8
\$\begingroup\$

I've just purchased my first soldering iron, an Atten 8586. The item description claims it is suitable for lead free soldering, however I have no interest in using lead-free solder at this point.

I've read through Are some soldering iron tips unsuitable for lead-free solder? and What are the different types of solder used for? however am still confused about lead vs lead-free solder.

My understanding is this (correct me if I'm wrong);

  1. Lead Free solder melts at higher temperatures
  2. This means your tips may oxidise / corrode faster (due to higher working temperatures)

Will my 'lead free' soldering iron tips be suitable for use with leaded solder?

\$\endgroup\$
  • \$\begingroup\$ As an aside, I've noticed some manufacturers sell the same tip in lead, and lead free configurations - this makes me think that lead free tips shouldn't be used for leaded soldering and vice versa - is this true? \$\endgroup\$ – aaronsnoswell May 4 '13 at 13:23
  • 1
    \$\begingroup\$ It probably doesn't matter much as far as the tip itself goes, but you don't want to use the same unit for both types of solder in order to avoid cross-contamination. \$\endgroup\$ – Dave Tweed May 4 '13 at 13:26
  • \$\begingroup\$ @DaveTweed what is the problem with that? \$\endgroup\$ – jippie May 4 '13 at 13:36
  • \$\begingroup\$ Is this like color TV tuner cleaner? :) \$\endgroup\$ – Phil Frost May 4 '13 at 13:41
  • 3
    \$\begingroup\$ @jippie: If you're doing work that needs to pass RoHS, your processes need to be set up accordingly, and this means not using tips that have been used for leaded solder for RoHS work. If you don't care about cross-contamination, by all means, go right ahead. \$\endgroup\$ – Dave Tweed May 4 '13 at 14:28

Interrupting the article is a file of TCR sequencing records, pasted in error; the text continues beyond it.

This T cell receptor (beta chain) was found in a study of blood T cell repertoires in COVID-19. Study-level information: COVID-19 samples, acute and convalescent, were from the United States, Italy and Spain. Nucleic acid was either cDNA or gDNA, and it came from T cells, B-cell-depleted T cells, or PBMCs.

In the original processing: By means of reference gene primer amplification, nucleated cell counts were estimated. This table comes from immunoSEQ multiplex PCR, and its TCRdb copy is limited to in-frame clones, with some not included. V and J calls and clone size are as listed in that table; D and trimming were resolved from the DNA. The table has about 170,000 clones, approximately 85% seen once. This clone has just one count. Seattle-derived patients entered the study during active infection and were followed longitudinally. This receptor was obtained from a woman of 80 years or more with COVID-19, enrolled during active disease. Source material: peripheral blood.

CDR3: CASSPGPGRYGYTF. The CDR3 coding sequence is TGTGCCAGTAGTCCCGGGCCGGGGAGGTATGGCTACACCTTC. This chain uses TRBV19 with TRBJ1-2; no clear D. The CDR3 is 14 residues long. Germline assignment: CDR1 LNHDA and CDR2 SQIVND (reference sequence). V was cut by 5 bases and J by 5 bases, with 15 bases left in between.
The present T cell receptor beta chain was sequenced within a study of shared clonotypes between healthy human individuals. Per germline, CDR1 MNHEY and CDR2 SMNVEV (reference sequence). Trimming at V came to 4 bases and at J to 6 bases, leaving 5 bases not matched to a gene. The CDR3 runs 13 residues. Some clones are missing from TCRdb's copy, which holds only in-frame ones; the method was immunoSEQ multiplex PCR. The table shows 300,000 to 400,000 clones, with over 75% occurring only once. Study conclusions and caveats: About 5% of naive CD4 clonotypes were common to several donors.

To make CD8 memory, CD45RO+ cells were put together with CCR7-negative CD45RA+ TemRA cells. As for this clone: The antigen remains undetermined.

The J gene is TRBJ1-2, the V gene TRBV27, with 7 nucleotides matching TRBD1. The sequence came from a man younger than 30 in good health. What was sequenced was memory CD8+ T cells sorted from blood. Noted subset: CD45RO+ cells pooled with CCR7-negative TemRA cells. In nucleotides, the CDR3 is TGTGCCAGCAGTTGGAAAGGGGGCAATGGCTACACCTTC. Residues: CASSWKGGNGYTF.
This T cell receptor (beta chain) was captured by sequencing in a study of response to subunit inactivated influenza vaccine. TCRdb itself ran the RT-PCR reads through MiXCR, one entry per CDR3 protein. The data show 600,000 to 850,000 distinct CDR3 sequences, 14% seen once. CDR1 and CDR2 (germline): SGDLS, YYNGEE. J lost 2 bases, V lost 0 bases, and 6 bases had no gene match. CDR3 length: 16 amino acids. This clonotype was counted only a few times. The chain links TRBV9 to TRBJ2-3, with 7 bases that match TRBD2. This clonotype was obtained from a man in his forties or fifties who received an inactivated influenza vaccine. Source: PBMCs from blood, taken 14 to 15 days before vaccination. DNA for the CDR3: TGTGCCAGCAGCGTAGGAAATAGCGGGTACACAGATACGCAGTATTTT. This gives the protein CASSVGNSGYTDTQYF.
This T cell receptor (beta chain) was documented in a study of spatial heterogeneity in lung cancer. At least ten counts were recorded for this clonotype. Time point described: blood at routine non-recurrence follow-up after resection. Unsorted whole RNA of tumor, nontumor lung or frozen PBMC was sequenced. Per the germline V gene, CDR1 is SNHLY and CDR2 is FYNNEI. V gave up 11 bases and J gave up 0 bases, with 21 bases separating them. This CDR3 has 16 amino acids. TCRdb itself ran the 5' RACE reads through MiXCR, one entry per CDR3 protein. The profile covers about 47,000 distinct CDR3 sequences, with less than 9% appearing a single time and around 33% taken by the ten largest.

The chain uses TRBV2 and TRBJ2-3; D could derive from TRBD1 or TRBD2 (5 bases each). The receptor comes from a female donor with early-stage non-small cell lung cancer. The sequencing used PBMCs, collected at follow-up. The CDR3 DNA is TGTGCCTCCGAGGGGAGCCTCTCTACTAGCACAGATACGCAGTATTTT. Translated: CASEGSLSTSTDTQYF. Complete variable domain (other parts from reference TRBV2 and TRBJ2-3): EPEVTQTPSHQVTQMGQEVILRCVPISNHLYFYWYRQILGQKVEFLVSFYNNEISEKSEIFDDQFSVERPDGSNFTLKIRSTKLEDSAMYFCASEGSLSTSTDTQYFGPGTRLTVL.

5
\$\begingroup\$

I would imagine that the only real difference would be the initial tinning on the tip.

Generally, you can use a lead-free soldering iron tip with leaded solder without issues. However, it's generally not a good idea to use a leaded solder tip with lead-free solder.

IIRC, there are issues with having lead impurities (e.g. a little tiny bit of lead) in lead-free solder causing the joint to become much more brittle then either type of solder on it's own. However, I can't find the paper on the subject at the moment.
I don't think lead-free solder contaminating a leaded-solder joint would be an issue.

\$\endgroup\$
1
\$\begingroup\$

"IIRC, there are issues with having lead impurities (e.g. a little tiny bit of lead) in lead-free solder causing the joint to become much more brittle then either type of solder on it's own."

This is the only part of this thread I found to carry any weight on the subject. Let me express my desire to read this paper on lead vs lead-free solder mixing.

if this paper suggests solder joints will be more brittle it raises the question of using special alloys to raise SMD from PCB's. Some are touting this as the low-cost safer occasional alternative to the removal of components like IGBT and other types of SMD from a PCB.

When the use of these solder alloys must be applied in excess for them to liquify and remain in that state long enough to remove SMD's another question is raised. What is the impact if this usage on future solder joints applied to the same area?

I find this somewhat of a wormhole as it tends to evolve and those kinds of things cannot be left unattended. If functional stability is a real issue we should make it well known. It rises to the point of protecting our reliability and ethics as electronic technicians and engineers.

\$\endgroup\$

Your Answer

By clicking “Post Your Answer”, you agree to our terms of service, privacy policy and cookie policy

Not the answer you're looking for? Browse other questions tagged or ask your own question.